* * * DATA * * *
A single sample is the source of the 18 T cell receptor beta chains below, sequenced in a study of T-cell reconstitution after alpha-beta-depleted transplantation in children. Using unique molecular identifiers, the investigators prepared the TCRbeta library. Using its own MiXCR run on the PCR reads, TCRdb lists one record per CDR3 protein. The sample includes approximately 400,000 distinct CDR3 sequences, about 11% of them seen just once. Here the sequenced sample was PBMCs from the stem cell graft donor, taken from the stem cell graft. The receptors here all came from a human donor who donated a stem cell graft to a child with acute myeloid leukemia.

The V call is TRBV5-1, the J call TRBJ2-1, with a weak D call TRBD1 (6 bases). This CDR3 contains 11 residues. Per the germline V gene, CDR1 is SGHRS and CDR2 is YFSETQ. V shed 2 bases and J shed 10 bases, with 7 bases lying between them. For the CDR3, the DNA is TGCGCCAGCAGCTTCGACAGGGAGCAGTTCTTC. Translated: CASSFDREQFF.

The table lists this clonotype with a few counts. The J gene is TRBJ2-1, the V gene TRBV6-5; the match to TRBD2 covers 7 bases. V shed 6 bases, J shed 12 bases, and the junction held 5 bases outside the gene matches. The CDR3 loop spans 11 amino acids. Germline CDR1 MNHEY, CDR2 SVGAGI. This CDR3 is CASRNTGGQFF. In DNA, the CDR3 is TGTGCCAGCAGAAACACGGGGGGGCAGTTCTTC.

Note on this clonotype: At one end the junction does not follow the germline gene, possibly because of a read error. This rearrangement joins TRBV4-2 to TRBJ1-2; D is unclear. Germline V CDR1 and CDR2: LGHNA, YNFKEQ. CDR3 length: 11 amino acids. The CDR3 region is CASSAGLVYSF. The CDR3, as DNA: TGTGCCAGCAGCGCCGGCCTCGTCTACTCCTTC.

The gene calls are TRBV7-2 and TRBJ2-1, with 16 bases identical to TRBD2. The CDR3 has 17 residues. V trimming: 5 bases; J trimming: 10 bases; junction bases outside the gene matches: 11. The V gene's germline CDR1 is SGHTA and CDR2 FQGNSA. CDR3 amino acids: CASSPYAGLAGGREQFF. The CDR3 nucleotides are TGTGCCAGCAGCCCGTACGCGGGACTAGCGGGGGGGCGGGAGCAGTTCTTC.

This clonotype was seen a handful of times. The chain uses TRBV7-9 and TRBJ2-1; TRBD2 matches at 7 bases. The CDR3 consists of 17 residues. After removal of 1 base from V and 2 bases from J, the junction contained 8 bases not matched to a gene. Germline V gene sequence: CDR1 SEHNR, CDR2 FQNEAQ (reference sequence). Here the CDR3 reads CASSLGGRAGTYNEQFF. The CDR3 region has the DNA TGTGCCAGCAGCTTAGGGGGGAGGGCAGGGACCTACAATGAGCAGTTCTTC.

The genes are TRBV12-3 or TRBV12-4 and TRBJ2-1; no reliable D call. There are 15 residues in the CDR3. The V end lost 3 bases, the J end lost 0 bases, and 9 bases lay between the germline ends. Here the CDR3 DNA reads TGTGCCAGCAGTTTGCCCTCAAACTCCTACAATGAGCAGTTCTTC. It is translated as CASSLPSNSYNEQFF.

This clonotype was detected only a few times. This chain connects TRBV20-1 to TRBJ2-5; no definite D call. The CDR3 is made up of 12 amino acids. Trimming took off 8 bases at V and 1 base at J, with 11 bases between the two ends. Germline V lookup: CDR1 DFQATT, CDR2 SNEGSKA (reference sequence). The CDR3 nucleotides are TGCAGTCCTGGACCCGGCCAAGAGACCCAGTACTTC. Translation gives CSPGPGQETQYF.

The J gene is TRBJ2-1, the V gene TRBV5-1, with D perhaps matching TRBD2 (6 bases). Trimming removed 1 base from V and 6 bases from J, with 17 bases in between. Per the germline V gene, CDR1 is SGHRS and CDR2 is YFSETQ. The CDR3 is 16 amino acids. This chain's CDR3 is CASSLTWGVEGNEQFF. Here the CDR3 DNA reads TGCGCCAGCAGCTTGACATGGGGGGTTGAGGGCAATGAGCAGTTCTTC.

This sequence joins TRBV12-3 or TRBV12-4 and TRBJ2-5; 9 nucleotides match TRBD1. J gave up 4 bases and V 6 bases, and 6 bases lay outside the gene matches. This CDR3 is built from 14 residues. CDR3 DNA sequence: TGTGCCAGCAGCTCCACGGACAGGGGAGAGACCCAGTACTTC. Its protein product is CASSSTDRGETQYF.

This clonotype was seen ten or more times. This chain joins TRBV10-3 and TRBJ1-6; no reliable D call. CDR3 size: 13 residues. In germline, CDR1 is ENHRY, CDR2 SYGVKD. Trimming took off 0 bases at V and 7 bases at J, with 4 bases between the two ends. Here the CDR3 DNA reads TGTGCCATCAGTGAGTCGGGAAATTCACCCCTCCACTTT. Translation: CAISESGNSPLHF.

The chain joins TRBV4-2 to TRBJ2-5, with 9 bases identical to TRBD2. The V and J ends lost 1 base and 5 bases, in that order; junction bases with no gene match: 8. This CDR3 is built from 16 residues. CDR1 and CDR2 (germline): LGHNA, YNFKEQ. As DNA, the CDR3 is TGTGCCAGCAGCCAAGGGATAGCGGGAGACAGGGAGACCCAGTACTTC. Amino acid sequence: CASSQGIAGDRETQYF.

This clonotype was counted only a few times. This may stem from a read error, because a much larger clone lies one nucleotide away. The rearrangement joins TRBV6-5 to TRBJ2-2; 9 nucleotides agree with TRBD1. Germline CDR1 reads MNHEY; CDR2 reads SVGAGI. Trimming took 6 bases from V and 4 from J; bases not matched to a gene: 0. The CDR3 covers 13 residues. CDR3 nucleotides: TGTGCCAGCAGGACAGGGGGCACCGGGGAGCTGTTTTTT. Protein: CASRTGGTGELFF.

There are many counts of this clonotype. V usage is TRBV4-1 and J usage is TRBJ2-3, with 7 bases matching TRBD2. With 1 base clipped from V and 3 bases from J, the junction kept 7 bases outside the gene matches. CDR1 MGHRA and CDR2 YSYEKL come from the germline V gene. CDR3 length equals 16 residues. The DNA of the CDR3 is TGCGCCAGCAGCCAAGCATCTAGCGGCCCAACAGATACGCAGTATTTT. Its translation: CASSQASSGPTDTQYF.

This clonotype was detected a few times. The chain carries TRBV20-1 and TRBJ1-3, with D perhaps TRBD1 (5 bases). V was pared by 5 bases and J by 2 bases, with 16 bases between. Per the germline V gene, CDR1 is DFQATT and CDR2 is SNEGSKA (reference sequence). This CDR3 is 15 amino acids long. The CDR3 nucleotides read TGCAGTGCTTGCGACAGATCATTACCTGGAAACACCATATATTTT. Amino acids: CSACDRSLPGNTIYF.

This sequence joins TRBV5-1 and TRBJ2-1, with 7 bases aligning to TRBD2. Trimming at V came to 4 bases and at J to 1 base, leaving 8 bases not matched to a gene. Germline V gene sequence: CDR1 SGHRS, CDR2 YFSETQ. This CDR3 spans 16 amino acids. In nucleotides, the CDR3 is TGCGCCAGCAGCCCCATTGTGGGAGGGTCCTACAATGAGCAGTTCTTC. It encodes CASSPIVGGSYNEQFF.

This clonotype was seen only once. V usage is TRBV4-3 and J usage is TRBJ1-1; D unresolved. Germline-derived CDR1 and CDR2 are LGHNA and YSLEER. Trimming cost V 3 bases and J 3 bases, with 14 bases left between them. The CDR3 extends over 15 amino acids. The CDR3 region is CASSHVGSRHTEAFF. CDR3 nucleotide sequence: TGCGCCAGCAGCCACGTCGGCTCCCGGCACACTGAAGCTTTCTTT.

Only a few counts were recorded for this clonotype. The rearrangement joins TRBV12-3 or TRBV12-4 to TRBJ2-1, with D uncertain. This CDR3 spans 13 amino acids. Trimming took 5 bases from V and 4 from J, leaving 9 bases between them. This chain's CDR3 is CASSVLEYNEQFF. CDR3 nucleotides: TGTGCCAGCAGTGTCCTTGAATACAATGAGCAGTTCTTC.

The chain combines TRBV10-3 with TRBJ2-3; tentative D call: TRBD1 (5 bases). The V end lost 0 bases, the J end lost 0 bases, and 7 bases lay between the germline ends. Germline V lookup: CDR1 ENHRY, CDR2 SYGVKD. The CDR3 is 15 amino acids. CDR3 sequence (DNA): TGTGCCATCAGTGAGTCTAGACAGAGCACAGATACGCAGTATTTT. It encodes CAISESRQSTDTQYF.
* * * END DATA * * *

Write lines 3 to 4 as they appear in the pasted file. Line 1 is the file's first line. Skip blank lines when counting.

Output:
The table lists this clonotype with a few counts. The J gene is TRBJ2-1, the V gene TRBV6-5; the match to TRBD2 covers 7 bases. V shed 6 bases, J shed 12 bases, and the junction held 5 bases outside the gene matches. The CDR3 loop spans 11 amino acids. Germline CDR1 MNHEY, CDR2 SVGAGI. This CDR3 is CASRNTGGQFF. In DNA, the CDR3 is TGTGCCAGCAGAAACACGGGGGGGCAGTTCTTC.

Note on this clonotype: At one end the junction does not follow the germline gene, possibly because of a read error. This rearrangement joins TRBV4-2 to TRBJ1-2; D is unclear. Germline V CDR1 and CDR2: LGHNA, YNFKEQ. CDR3 length: 11 amino acids. The CDR3 region is CASSAGLVYSF. The CDR3, as DNA: TGTGCCAGCAGCGCCGGCCTCGTCTACTCCTTC.